Space might be out of reach for many of us, but SpaceTime VR might bring space into our homes.
It’s the dream of any would-be space tourist: seeing our home planet from above. First, you see the Earth’s horizon curve away, and then the luminous thin envelope of atmosphere that keeps us all alive comes into focus.
As you cross the daylight side of Earth, you look down to see gigantic landscapes – mountains and valleys – beneath you. As your orbit continues, so night falls and the city lights turn on. Now you can see the human landscape of the planet.
It is an experience said to be so profound that many astronauts say it permanently alters the way they think of the world and humanity. Psychologists now recognize this and call it the overview effect.
No wonder then that a number of companies are vying to build rockets to take space tourists on the trip of a lifetime. But with the cost of even the cheapest tickets running into hundreds of thousands of pounds, it seems likely to be an experience most of us will be denied. Or does it?
Despite Elon Musk’s best efforts to get to Mars and Branson’s work on Virgin Galactic orbital tourism, recreational space flight is not yet a thing.
What are all of we space-obsessed folks to do in this time of hardship? We turn to SpaceTime VR — a VR system that wants to bring space travel to you.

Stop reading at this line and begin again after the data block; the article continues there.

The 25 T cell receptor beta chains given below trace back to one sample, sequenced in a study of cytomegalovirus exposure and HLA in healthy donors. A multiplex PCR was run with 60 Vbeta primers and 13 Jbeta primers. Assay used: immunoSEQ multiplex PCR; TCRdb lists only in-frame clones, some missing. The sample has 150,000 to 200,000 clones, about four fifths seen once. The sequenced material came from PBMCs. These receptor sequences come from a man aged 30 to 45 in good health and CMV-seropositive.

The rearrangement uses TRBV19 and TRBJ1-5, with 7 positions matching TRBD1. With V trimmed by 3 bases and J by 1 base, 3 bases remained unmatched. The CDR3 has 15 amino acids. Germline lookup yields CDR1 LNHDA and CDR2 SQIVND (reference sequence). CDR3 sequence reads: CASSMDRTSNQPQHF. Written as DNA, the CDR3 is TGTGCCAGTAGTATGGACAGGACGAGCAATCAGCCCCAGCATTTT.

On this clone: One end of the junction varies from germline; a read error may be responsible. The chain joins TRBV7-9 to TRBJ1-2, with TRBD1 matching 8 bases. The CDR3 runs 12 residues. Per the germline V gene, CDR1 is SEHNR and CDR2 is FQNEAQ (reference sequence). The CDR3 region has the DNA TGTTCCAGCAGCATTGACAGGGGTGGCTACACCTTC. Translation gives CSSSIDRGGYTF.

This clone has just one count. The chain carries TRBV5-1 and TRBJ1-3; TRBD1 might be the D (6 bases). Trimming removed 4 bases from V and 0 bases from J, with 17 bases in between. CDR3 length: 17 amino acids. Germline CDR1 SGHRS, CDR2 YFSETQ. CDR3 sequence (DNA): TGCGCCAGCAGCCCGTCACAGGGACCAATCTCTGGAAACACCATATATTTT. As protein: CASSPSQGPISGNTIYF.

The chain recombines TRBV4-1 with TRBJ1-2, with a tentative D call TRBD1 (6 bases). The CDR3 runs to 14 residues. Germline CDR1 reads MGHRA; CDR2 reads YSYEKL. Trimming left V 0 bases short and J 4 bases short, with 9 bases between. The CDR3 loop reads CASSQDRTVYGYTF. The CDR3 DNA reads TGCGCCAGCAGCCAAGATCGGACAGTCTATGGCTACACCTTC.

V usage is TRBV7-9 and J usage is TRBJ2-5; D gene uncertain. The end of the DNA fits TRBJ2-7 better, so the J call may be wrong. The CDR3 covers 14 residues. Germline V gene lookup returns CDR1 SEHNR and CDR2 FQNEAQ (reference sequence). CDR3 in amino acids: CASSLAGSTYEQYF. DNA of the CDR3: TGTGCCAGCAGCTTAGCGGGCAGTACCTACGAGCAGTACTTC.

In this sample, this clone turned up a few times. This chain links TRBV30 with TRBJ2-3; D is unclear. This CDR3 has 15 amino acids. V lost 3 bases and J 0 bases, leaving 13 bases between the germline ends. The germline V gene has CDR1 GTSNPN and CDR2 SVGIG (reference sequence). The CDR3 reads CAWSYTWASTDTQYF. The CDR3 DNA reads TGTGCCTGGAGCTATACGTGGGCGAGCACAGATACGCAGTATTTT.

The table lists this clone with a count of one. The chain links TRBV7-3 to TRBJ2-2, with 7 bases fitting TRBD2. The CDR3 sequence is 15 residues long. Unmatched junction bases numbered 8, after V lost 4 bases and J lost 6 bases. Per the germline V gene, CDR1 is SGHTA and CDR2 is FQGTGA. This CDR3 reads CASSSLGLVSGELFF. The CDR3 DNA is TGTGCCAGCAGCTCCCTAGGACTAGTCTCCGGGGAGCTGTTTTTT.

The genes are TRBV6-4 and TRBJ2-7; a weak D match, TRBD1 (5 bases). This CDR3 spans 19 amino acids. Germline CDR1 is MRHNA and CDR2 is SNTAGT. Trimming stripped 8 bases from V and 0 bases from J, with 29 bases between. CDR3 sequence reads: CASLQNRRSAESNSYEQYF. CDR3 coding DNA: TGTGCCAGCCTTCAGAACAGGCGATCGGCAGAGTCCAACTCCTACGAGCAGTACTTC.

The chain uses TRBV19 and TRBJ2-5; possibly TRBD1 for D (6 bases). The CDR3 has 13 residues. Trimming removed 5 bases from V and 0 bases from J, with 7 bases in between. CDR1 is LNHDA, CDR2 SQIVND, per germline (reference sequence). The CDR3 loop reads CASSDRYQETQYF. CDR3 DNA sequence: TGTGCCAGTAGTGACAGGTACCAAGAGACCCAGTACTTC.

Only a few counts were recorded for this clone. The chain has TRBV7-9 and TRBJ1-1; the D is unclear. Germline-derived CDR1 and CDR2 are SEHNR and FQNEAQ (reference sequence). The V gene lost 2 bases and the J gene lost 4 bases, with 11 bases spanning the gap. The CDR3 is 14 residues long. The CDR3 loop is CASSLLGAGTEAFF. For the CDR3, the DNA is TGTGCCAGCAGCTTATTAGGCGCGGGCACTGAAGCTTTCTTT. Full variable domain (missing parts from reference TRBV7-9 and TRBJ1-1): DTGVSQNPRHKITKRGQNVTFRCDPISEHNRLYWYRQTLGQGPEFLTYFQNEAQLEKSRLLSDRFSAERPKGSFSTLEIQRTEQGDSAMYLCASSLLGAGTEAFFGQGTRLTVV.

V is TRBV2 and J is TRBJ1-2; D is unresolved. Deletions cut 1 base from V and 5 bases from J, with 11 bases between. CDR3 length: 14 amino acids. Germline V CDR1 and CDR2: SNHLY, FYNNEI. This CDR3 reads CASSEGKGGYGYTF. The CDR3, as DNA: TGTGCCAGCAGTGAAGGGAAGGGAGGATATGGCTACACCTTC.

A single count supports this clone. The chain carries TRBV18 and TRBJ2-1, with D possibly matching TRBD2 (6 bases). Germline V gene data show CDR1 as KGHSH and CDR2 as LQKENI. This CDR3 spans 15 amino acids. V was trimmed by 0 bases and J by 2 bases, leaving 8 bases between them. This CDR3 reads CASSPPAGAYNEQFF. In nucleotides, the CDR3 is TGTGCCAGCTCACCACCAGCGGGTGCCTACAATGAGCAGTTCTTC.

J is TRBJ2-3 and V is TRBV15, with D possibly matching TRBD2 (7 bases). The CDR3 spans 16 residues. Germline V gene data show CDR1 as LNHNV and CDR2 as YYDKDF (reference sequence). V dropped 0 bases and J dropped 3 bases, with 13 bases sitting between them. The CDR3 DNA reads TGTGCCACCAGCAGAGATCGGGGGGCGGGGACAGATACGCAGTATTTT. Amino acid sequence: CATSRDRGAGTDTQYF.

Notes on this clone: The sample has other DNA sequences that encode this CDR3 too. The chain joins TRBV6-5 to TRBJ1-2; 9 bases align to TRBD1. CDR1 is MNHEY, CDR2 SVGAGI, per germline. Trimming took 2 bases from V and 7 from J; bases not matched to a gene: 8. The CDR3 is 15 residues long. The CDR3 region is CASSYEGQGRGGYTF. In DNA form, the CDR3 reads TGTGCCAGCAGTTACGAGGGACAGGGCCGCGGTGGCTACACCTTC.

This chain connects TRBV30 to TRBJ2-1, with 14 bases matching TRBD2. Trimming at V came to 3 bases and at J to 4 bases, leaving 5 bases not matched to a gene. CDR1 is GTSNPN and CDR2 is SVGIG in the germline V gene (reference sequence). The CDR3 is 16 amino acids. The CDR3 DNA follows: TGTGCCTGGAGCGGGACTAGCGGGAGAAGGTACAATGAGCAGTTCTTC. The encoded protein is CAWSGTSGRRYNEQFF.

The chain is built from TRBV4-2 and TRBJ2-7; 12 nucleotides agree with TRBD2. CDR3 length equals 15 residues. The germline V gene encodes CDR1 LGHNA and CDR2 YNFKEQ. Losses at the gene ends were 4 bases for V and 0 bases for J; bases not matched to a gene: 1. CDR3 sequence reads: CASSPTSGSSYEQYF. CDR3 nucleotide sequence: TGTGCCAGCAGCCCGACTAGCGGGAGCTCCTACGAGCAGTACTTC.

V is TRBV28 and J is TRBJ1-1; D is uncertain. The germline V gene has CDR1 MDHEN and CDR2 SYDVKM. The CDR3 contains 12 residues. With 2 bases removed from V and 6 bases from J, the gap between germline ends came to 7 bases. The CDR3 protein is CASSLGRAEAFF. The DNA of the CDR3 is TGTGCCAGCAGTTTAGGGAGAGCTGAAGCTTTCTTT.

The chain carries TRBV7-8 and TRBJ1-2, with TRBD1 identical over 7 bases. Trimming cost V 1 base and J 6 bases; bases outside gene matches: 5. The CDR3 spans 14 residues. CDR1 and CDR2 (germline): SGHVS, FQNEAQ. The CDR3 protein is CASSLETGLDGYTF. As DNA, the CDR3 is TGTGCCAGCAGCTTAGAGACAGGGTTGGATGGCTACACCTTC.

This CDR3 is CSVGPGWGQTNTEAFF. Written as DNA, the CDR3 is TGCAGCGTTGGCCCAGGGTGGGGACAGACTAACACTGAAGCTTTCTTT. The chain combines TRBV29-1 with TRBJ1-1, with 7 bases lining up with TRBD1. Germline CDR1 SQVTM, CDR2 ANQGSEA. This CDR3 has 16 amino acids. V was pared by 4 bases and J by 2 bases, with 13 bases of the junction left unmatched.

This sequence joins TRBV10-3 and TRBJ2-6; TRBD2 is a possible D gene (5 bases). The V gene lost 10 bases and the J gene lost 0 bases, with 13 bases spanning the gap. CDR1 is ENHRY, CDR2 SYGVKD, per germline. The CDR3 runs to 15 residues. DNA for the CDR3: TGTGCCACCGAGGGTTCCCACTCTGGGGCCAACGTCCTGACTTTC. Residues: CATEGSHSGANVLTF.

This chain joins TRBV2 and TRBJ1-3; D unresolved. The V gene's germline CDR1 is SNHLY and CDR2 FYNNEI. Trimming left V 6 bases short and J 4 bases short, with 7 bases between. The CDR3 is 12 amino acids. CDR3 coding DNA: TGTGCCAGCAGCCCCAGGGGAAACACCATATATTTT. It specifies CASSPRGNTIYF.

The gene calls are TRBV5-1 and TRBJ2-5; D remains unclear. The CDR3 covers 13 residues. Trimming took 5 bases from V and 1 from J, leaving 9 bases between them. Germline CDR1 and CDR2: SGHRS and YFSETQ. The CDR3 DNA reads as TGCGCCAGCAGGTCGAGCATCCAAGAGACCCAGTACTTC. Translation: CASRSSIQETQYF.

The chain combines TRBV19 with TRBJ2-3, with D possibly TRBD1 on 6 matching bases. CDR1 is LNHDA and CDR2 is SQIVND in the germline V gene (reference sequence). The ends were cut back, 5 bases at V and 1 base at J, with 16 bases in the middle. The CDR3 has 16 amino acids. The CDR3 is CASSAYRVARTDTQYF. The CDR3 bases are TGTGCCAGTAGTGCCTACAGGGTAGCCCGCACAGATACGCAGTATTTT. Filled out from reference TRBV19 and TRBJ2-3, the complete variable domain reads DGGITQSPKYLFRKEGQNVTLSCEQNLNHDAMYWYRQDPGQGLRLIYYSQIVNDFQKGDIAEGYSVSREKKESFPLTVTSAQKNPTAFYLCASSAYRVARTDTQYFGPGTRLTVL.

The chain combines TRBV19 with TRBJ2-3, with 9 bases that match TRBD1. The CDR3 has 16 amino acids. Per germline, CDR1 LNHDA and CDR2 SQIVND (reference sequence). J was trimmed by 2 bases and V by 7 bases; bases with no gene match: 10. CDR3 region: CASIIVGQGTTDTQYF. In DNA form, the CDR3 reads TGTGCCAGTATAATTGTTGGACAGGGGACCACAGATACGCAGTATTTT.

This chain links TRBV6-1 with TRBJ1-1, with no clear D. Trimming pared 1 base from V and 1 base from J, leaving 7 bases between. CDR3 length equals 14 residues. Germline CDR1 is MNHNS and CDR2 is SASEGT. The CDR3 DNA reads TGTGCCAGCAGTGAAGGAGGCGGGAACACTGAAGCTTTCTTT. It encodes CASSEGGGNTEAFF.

What is SpaceTime VR all about and how does it work?
SpaceTime VR will use real satellites to provide their real-time feed.
SpaceTime Enterprises wants to launch with one satellite orbiting Earth in the latter half of 2019. They will eventually add more satellites, offering a live feed of Earth at a wide-angle. The image will also feature relevant text related to what the user is watching. So the first views when you strap on the VR goggles will be like looking out the window of the International Space Station, seeing what the satellite is currently flying over.
The project wants to support all of the major virtual reality headsets such as:
Oculus Rift and Oculus Go
Windows Mixed Reality Units
So prepare for a world in which almost any of us can see what used to be the privileged view of astronauts. And perhaps that leads to the most fascinating aspect of all of this.
Will it change our attitude towards the world and its inhabitants as dramatically as it has done with astronauts? Does the overview effect rely on actually making the trip into space, or can it be activated using a virtual reality setup?
If SpaceTime Enterprises and the other companies succeed in making these views as widely available as they hope, the world’s largest psychology experiment could be about to begin.